Fr. Josh answers questions about Jesus’ teaching on denying oneself, why God is referred to as “He” , and how to grow in our understanding of the Catholic social teaching.
Snippet of the Show
“God has both maternal and paternal attributes, but we refer to God as Father because we imitate Jesus, and Jesus himself referred to God as Father.”
Hello and thank you so much for the podcast! I have several questions that have really been troubling me for some time. I know that God loves us, but are we allowed to love, or even just not hate ourselves? It seems to me sometimes that in Catholic spirituality, one is supposed to hate themselves. In the Bible Jesus says “Those who love their life lose it, and those who hate their life in this world will keep it for eternal life.” Does this mean that we should not enjoy life or anything worldly at all?
I also know that I am supposed to deny myself and reject a life of earthly comfort, and recognize that I am a wretched sinner. For this reason I feel extremely guilty when I find myself enjoying something, like a cookie or a warm shower, or when I feel proud of myself or content. Are we called to lives of asceticism all the time, or is it okay to enjoy the things of this world, like tv, movies, music, food, comfort etc.?
Reading about the lives of the saints also makes me very anxious, as many of them inflicted harsh penances upon themselves such as extreme fasting, self mutilation, etc. Does Jesus want us to hate ourselves and harm ourselves?
As Catholic I know we are called to a life of prayer and fasting. Should we always be in a state of self denial? Does God expect us to deny ourselves of all good, pleasurable, or comfortable things? Why is it good to seek out suffering and take away things that are not inherently evil that make us happy?
Why is God referred to as “He”?
Hi Father Josh! I was introduced to your podcast a few months ago and I love everything that you do! Your spontaneous singing makes me laugh out loud and your straightforward, digestible answers to Catholic questions have helped me grow very much in my faith. I apologize if this question has been asked before since I’ve only heard a few episodes, but it’s something that’s been a stumbling block for me in the past. I was wondering what the Church’s teaching is on God always having a male pronoun and being described/depicted as an (often old, white) man. I know it is very complicated and tied up with the human understanding of divinity, biblical phrasing, and so much more, but maybe you can clarify a bit on how God is always described as a man. I was also wondering if and how a Catholic should respond when people, jokingly or not, call God a woman or change His supposed gender in some way. Thanks so much and love the work you’re doing! 🙂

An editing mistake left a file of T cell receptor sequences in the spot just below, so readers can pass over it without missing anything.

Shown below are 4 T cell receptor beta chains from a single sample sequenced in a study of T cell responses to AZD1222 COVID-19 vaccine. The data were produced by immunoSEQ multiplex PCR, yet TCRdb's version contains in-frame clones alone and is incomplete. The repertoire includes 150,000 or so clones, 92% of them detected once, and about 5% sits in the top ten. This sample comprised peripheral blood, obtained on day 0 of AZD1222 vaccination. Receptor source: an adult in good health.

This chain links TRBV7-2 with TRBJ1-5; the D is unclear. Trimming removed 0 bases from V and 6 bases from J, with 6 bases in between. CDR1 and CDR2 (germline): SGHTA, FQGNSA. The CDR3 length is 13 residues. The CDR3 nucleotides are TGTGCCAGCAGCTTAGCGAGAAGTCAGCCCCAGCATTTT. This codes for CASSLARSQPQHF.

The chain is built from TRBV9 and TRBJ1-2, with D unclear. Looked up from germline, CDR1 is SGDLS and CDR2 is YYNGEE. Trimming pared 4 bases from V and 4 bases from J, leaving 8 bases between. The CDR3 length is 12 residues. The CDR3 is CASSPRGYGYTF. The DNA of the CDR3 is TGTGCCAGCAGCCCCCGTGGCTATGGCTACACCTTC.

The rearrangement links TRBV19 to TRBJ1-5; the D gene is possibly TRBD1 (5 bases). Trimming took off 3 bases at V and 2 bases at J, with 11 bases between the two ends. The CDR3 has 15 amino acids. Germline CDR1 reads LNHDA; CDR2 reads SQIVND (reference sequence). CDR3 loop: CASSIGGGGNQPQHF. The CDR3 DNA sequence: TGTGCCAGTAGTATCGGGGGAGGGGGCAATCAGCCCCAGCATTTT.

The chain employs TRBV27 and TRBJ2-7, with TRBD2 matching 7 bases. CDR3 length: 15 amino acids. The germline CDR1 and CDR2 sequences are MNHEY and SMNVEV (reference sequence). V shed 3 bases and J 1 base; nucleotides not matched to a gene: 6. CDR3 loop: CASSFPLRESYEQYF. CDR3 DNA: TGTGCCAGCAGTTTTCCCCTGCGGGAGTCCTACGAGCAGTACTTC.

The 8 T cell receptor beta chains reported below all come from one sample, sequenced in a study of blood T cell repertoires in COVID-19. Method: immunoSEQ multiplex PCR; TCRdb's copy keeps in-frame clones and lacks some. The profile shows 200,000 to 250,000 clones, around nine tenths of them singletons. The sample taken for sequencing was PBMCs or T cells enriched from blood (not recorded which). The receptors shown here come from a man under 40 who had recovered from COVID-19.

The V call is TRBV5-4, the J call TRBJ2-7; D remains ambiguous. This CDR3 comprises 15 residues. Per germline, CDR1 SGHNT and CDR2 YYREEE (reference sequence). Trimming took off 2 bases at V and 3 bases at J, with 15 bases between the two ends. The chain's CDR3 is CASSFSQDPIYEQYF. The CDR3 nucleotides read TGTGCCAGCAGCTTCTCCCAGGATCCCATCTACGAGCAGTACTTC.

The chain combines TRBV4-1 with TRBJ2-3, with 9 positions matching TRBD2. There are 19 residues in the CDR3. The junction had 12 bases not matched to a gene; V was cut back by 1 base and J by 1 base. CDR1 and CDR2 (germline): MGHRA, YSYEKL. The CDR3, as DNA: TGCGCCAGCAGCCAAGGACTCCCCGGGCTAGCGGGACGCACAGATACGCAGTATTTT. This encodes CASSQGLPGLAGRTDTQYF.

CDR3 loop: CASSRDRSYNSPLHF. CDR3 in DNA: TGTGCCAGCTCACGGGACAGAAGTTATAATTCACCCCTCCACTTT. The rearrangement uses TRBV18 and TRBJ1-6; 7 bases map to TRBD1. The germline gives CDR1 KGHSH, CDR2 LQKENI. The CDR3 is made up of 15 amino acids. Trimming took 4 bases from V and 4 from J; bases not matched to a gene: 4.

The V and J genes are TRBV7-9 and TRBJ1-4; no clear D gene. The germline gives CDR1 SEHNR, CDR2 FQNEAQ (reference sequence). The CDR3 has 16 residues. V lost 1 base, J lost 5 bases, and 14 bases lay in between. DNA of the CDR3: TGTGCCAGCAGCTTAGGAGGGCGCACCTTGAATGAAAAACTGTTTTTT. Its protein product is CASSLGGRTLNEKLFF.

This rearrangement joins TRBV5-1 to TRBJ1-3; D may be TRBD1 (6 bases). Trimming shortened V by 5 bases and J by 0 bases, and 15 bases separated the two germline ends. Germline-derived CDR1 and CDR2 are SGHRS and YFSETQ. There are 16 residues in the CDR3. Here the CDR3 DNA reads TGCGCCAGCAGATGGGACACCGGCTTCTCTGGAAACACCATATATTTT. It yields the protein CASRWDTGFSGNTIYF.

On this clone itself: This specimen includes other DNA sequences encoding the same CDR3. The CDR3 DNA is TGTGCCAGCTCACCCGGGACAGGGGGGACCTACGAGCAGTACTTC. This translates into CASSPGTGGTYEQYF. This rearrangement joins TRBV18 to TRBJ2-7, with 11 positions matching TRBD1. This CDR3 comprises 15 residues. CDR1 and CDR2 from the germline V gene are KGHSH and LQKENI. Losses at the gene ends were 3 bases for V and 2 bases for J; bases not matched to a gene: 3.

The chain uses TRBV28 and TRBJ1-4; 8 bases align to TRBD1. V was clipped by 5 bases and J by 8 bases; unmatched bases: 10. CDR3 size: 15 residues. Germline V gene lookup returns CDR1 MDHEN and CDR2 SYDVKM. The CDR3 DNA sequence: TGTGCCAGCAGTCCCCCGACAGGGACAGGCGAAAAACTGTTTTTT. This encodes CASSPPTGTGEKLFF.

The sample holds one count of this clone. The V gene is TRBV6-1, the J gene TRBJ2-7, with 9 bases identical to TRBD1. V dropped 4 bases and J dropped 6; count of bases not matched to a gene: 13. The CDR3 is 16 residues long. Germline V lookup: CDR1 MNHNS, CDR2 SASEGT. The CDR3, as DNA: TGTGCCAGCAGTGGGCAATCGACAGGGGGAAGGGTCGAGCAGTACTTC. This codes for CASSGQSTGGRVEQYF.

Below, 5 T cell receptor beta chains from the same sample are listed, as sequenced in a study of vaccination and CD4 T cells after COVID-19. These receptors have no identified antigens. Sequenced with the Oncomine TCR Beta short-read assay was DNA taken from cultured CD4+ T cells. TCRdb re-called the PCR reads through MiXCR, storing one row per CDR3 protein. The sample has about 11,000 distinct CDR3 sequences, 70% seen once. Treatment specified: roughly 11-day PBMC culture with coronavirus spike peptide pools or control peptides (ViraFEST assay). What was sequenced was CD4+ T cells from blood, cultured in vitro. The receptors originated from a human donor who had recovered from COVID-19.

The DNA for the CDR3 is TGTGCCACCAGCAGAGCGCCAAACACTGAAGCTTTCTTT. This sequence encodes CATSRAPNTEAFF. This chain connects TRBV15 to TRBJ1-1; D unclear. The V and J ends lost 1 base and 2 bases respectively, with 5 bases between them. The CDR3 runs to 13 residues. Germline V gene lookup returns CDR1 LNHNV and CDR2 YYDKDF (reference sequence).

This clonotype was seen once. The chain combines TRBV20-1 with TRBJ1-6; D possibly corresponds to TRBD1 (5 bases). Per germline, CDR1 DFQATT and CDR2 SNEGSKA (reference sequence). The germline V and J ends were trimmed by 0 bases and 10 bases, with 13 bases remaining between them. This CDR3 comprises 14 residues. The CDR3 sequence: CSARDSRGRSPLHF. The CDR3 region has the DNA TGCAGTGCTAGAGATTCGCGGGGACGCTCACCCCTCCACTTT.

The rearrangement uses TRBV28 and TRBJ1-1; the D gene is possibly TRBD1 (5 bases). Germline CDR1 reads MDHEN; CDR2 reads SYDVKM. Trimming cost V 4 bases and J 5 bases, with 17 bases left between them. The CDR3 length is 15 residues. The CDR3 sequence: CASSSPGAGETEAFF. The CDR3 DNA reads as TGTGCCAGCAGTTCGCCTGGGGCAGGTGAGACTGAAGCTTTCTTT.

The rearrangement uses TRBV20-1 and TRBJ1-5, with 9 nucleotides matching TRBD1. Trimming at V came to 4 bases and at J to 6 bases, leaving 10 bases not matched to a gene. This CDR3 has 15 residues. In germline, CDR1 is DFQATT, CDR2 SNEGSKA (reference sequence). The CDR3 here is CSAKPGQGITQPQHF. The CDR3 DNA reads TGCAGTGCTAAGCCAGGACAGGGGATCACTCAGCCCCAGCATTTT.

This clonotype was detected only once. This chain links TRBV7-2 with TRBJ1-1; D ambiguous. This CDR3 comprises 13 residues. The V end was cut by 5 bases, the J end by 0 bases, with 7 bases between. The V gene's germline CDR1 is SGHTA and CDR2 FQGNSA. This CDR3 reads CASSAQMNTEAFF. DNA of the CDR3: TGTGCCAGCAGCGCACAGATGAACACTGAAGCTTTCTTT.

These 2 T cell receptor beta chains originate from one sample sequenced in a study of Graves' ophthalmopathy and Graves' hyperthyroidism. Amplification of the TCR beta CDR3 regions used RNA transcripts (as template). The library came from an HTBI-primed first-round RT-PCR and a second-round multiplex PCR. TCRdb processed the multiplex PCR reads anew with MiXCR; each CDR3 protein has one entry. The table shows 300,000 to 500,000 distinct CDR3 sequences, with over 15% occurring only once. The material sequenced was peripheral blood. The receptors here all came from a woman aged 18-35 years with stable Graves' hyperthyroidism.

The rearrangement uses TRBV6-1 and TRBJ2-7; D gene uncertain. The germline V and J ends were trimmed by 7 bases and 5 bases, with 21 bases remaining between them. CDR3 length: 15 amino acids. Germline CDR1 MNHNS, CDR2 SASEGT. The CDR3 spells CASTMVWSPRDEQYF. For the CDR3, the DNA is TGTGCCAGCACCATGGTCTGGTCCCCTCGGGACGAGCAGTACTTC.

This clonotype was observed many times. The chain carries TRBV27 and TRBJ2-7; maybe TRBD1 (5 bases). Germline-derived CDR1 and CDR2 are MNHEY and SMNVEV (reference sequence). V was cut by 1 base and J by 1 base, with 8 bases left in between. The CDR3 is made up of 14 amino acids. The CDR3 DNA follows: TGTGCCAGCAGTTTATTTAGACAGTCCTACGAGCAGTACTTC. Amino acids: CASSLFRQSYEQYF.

Catholic Social Teaching
Hi Father Josh, I really enjoy your podcast. I have heard you say that you wish people who are really serious about following Catholic tradition were also serious about social justice concerns and vice versa. I am wondering if you have any practical guidance for how Catholics can engage in the social justice issues of the day with integrity to our faith? I feel a tension with knowing exactly how to proceed. I also recognize that I cannot personally take on every issue, and may be called to focus on certain areas. Thank you so much for your advice!
We live in a broken and hurting world. Teens today see division, anxiety, and tension all around them. Connected: Catholic Social Teaching for This Generation brings Christ’s healing message to a world that sorely needs it through the topics that are most important to teens right now. It addresses:
- Session 1 – God’s Creation and Stewardship
- Session 2 – The Dignity of Human Life
- Session 3 – Solidarity, Race and Responsibilities
- Session 4 – Poverty and the Dignity of Work
- Session 5 – Family: The Foundation of Society
Connected offers a unique presentation that blends glimpses of Catholic organizations at work in the world today, with accessible and attractive explanations of Church teaching, as well as engaging stories of the saints. This combination cuts through the noise to touch the hearts and enlighten the minds of your teens.
- Submit your questions and feedback to Fr. Josh by filling out a form at www.ascensionpress.com/askfatherjosh
- Broken and Blessed by Fr. Josh Johnson
- Pocket Guide to Adoration by Fr. Josh Johnson
- Pocket Guide to Reconciliation by Fr. Josh Johnson & Fr. Mike Schmitz
- Ascension is pleased to offer our new and improved online bible study programs and sacramental preparation programs digitally to help you minister with flexibility. Go to ascensionpress.com to view all our offerings.
Meet Fr. Josh Johnson
While Fr. Josh was raised Catholic, he didn’t like the Church growing up. Then, one day in adoration, he fell in love with Jesus and received the call to become a priest.
Now, Fr. Josh is the Vocations Director of the Diocese of Baton Rouge in Louisiana. He is a presenter in fours of Ascension’s programs: Altaration, YOU: Life, Love, and the Theology of the Body, The 99, and Connected: Catholic Social Teaching for This Generation, as well as the author of Broken and Blessed: An Invitation to My Generation, Pocket Guide to Adoration, and co-author of Pocket Guide to Reconciliation.
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